POSIX compliance is a standard that is been followed by many companies. I have a few question around this area:

  1. do all the file systems need to be POSIX compliant?
  2. are applications also required to be POSIX compliant?
  3. are there any non POSIX filesystems?
  • 1
    NOTE that POSIX compliance pertains to the OS, not the file system specifically. Part of it does specify the API for accessing the file system. In that context: 1) it's not required, but it's helpful for programmers, 2) only if they want to work with a POSIX compliant OS, 3) yes. See: stackoverflow.com/questions/1780599/…
    – lurker
    Commented Aug 31, 2013 at 16:32
  • Voting to close as too broad: too many questions in one ;-) Commented Aug 29, 2015 at 20:44

3 Answers 3


In the area of "requires POSIX filesystem semantics" what is typically meant is:

  • allows hierarchical file names and resolution (., .., ...)
  • supports at least close-to-open semantics
  • umask/unix permissions, 3 filetimes
  • 8bit byte support
  • supports atomic renames on same filesystem
  • fsync()/dirfsync() durability gurantee/limitation
  • supports multi-user protection (resizing file returns 0 bytes not previous content)
  • rename and delete open files (Windows does not do that)
  • file names supporting all bytes beside '/' and \0

Sometimes it also means symlink/hardlink support as well as file names and 32bit file pointers (minimum). In some cases it is also used to refer specific API features like fcntl() locking, mmap() or truncate() or AIO.

  • eckes, could you, please, clarify what do you mean by "supports multi-user protection"?
    – pva
    Commented Jan 5, 2017 at 19:41
  • 1
    @pva yes basically what I have wroten in the braces - I am not sure if there is a better official name for it. That there is no way to gain access to junks from deleted files. The later can happen for FAT on DOS if you resize a file.
    – eckes
    Commented Jan 7, 2017 at 4:30
  • rename and delete open files (Windows does not do that) AFAIK, Windows DOES that, but only on Win 10 RS1+ with NTFS file-system.
    – Dan M.
    Commented Apr 1, 2018 at 13:21
  • Windows does allow deletion and renaming of a opened file when FILE_SHARE_DELETE is given to CreateFile. Commented Dec 28, 2019 at 8:33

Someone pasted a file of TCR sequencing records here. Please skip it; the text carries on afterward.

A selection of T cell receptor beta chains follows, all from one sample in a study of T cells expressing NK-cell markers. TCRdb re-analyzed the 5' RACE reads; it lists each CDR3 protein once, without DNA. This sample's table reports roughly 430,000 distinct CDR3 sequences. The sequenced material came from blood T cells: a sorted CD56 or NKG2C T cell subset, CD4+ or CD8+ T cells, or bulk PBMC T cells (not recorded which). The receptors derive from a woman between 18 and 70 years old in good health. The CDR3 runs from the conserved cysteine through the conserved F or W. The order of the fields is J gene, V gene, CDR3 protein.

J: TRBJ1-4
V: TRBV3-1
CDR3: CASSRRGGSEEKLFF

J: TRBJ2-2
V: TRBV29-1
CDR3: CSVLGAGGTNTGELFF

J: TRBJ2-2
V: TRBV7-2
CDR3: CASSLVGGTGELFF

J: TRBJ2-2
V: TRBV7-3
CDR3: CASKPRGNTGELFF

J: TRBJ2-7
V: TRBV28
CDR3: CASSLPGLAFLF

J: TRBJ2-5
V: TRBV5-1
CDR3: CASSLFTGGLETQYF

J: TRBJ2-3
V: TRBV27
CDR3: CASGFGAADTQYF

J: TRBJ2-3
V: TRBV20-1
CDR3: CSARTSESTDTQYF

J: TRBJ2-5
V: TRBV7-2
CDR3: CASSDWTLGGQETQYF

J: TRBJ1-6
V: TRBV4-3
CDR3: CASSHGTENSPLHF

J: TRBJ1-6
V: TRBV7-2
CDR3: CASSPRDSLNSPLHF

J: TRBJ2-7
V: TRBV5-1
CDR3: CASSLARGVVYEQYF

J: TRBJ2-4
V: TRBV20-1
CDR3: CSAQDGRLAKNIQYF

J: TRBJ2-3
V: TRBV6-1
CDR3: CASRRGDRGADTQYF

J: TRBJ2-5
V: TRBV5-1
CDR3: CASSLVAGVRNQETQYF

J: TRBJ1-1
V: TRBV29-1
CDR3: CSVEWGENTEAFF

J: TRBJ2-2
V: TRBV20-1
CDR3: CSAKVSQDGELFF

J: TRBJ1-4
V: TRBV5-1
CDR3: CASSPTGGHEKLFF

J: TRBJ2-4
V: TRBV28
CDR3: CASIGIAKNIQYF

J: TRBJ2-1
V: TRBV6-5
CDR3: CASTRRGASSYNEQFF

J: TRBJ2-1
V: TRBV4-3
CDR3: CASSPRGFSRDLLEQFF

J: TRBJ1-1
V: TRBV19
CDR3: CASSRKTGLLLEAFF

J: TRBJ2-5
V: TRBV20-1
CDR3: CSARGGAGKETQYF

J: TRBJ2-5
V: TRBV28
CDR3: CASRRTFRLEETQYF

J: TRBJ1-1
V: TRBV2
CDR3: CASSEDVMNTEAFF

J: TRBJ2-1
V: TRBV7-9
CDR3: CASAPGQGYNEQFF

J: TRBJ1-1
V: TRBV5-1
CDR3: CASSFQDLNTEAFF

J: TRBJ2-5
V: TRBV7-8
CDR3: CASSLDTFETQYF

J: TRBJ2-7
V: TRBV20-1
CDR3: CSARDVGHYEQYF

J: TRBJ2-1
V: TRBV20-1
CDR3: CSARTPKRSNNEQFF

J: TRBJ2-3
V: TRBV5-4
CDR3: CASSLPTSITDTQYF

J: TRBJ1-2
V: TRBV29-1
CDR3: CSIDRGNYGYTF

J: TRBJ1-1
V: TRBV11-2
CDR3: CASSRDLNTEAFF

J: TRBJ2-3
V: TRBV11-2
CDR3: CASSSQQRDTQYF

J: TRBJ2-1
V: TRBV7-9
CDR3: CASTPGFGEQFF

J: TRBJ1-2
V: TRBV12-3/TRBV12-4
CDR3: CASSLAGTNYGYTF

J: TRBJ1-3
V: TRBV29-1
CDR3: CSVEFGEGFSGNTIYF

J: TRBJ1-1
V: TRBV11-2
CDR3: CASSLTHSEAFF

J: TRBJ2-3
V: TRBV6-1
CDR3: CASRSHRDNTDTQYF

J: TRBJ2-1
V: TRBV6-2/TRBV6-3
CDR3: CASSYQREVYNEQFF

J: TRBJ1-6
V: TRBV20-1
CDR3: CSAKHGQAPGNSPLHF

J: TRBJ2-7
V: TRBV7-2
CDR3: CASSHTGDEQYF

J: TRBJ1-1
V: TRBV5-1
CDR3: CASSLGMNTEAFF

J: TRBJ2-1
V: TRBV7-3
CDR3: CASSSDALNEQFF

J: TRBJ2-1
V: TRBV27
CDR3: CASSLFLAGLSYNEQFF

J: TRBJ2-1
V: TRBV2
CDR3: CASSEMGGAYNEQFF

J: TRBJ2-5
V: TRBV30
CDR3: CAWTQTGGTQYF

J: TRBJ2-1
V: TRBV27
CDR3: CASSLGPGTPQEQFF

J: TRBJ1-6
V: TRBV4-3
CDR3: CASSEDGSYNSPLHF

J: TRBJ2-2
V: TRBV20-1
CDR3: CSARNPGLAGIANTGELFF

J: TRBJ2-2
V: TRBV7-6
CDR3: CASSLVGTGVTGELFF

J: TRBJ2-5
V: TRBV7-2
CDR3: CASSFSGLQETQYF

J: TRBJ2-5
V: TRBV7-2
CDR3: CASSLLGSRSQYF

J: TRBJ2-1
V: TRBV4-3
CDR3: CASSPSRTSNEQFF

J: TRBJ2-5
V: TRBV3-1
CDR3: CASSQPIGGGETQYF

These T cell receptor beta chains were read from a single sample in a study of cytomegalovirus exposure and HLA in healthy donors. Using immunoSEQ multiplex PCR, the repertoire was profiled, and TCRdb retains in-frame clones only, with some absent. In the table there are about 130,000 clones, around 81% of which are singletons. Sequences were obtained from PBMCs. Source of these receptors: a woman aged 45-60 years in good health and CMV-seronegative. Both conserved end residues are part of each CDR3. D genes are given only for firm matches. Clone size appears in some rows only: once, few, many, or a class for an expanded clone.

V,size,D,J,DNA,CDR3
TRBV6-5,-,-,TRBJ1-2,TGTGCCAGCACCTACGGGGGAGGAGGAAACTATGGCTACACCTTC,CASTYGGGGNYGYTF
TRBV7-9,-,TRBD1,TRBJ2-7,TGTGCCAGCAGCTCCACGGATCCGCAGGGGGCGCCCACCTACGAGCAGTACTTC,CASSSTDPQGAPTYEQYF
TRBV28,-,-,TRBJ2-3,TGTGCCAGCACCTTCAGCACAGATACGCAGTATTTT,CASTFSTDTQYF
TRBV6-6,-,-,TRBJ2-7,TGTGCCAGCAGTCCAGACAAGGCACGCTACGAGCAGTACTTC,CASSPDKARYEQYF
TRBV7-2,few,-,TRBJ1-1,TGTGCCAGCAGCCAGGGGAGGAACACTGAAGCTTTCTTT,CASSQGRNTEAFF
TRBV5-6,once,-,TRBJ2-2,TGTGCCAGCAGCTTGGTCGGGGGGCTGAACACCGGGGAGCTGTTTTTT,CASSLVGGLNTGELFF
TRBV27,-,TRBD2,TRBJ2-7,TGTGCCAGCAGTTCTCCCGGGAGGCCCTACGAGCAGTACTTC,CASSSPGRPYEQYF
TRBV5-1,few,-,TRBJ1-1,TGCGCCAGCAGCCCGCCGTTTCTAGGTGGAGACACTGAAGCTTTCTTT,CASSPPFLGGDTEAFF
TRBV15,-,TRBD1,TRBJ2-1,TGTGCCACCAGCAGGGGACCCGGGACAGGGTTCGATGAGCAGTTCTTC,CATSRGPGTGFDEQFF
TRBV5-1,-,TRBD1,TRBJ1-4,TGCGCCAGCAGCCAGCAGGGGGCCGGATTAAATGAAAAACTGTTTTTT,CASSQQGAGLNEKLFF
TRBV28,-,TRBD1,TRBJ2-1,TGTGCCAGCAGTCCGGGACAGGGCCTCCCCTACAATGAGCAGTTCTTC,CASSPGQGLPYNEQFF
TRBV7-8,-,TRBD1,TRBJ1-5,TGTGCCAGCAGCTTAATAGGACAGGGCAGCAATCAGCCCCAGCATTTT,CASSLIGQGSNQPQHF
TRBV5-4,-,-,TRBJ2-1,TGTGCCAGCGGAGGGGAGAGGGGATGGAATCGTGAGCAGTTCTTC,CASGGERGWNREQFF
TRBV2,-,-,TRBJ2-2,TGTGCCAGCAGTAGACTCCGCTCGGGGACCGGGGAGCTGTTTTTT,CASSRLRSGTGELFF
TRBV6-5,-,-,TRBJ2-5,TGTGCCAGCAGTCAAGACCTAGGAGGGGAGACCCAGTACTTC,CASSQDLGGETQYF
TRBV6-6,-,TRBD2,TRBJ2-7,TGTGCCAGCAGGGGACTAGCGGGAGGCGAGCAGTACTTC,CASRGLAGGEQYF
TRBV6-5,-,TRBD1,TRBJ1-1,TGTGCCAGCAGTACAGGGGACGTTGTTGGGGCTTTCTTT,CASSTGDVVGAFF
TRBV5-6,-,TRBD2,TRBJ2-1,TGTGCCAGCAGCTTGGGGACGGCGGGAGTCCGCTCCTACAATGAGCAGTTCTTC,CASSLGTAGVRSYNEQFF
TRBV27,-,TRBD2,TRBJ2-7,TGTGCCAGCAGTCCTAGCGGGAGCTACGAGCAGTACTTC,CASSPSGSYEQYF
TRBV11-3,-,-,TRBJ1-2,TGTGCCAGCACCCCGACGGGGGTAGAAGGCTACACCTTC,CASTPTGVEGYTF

When I think about POSIX compliance for distributed file systems, I use the general standard that a distributed file system is POSIX compliant if multiple processes running on different nodes see the same behavior as if they were running on the same node using a local file system. This basically has two implications:

  1. If the system has multiple buffer-caches, it needs to ensure cache consistency.
    • Various mechanisms to do so include locks and leases. An example of incorrect behavior in this case would be a writer who writes successfully on one node but then a reader on a different node receives old data.
    • Note however that if the writer/reader are independently racing one another that there is no correct defined behavior because they do not know which operation will occur first. But if they are coordinating with each other via some mechanism like messaging, then it would be incorrect if the writer completes (especially if it issues a sync call), sends a message to the reader which is successfully received by the reader, and then the reader reads and gets stale data.
  2. If data is striped across multiple data servers, reads and writes that span multiple stripes must be atomic.
    • For example, when a reader reads across stripes at the same time as a writer writes across those same stripes, then the reader should either receive all stripes as they were before the write or all stripes as they were after the write. Incorrect behavior would be for the reader to receive some old and some new.
    • Contrary to the above, this behavior must work correctly even when the writer/reader are racing.

Although my examples were reads/writes to a single file, correct behavior also includes write/writes to a single file as well as read/writes and write/writes to the hierarchical namespace via calls such as stat/readdir/mkdir/unlink/etc.


Answering your questions in a very objective way:

1. does all the file systems need to be posix compliant? Actually not. In fact POSIX defines some standards for operational systems in general. Good to have, but no really required.

2. are applications also required to be posix compliant? No.

3. are there any non posix filesystems? HDFS (hadoop file system)


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